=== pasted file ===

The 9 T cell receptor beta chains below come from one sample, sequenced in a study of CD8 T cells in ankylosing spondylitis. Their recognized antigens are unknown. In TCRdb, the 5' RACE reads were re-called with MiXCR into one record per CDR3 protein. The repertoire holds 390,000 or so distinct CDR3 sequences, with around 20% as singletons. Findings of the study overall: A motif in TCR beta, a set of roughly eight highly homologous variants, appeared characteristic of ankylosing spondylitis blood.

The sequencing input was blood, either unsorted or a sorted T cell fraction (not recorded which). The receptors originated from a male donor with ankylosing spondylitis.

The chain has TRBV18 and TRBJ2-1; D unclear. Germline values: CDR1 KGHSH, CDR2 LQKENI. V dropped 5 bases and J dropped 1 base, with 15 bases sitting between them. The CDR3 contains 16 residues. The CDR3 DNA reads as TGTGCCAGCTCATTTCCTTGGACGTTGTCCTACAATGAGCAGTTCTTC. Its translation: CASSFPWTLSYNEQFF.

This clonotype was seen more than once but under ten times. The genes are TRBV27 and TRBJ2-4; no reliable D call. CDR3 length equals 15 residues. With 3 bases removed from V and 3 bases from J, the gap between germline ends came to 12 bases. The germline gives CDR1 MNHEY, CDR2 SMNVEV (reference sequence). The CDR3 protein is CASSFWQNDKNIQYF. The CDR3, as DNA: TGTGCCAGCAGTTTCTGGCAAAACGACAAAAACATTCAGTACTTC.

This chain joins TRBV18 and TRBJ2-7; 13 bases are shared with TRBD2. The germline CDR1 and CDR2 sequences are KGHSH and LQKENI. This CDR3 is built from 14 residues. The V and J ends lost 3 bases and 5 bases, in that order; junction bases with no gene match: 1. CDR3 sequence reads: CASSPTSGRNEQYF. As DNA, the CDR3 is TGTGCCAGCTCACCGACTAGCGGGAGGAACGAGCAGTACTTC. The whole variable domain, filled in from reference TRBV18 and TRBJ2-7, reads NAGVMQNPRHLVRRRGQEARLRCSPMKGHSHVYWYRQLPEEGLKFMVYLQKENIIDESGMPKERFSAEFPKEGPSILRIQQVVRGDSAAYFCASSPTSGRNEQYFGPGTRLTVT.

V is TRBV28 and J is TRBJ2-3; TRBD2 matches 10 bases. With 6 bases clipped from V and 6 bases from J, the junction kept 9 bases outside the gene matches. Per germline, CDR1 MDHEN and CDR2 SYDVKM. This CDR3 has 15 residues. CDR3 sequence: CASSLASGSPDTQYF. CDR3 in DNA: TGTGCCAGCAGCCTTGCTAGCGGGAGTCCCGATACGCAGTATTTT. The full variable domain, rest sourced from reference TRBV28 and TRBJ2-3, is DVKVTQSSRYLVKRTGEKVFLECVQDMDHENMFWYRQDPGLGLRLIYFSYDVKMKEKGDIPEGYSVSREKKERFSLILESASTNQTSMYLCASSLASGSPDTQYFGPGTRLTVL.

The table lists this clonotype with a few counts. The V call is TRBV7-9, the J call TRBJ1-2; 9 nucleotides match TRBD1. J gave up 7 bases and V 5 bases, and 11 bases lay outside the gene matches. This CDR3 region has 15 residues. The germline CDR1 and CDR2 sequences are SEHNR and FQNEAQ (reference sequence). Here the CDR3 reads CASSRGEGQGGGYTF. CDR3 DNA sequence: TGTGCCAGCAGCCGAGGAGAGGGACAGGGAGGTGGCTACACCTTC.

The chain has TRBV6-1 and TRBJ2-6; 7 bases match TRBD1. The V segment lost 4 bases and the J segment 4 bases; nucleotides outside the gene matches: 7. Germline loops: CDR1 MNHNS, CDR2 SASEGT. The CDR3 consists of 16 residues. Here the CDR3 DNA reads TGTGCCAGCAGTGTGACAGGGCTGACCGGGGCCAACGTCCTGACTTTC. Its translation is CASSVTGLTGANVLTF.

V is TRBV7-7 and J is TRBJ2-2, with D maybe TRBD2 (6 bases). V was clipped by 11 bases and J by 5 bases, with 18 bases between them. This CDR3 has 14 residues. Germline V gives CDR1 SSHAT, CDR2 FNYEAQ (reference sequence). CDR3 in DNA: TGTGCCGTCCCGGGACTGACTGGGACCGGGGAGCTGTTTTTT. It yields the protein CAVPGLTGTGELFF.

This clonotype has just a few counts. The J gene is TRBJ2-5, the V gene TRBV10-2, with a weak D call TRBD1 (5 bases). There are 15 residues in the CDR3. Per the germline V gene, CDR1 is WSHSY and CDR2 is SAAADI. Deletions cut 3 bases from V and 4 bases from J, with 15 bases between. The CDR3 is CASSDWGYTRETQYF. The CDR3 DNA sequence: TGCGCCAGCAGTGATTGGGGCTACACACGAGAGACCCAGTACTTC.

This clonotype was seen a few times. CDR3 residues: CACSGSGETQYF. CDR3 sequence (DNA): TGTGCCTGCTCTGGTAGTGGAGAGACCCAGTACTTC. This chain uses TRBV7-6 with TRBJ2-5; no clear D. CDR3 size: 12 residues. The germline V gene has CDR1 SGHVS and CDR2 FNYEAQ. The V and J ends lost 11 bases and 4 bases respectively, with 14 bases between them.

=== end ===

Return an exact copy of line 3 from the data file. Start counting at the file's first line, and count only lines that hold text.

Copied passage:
The chain has TRBV18 and TRBJ2-1; D unclear. Germline values: CDR1 KGHSH, CDR2 LQKENI. V dropped 5 bases and J dropped 1 base, with 15 bases sitting between them. The CDR3 contains 16 residues. The CDR3 DNA reads as TGTGCCAGCTCATTTCCTTGGACGTTGTCCTACAATGAGCAGTTCTTC. Its translation: CASSFPWTLSYNEQFF.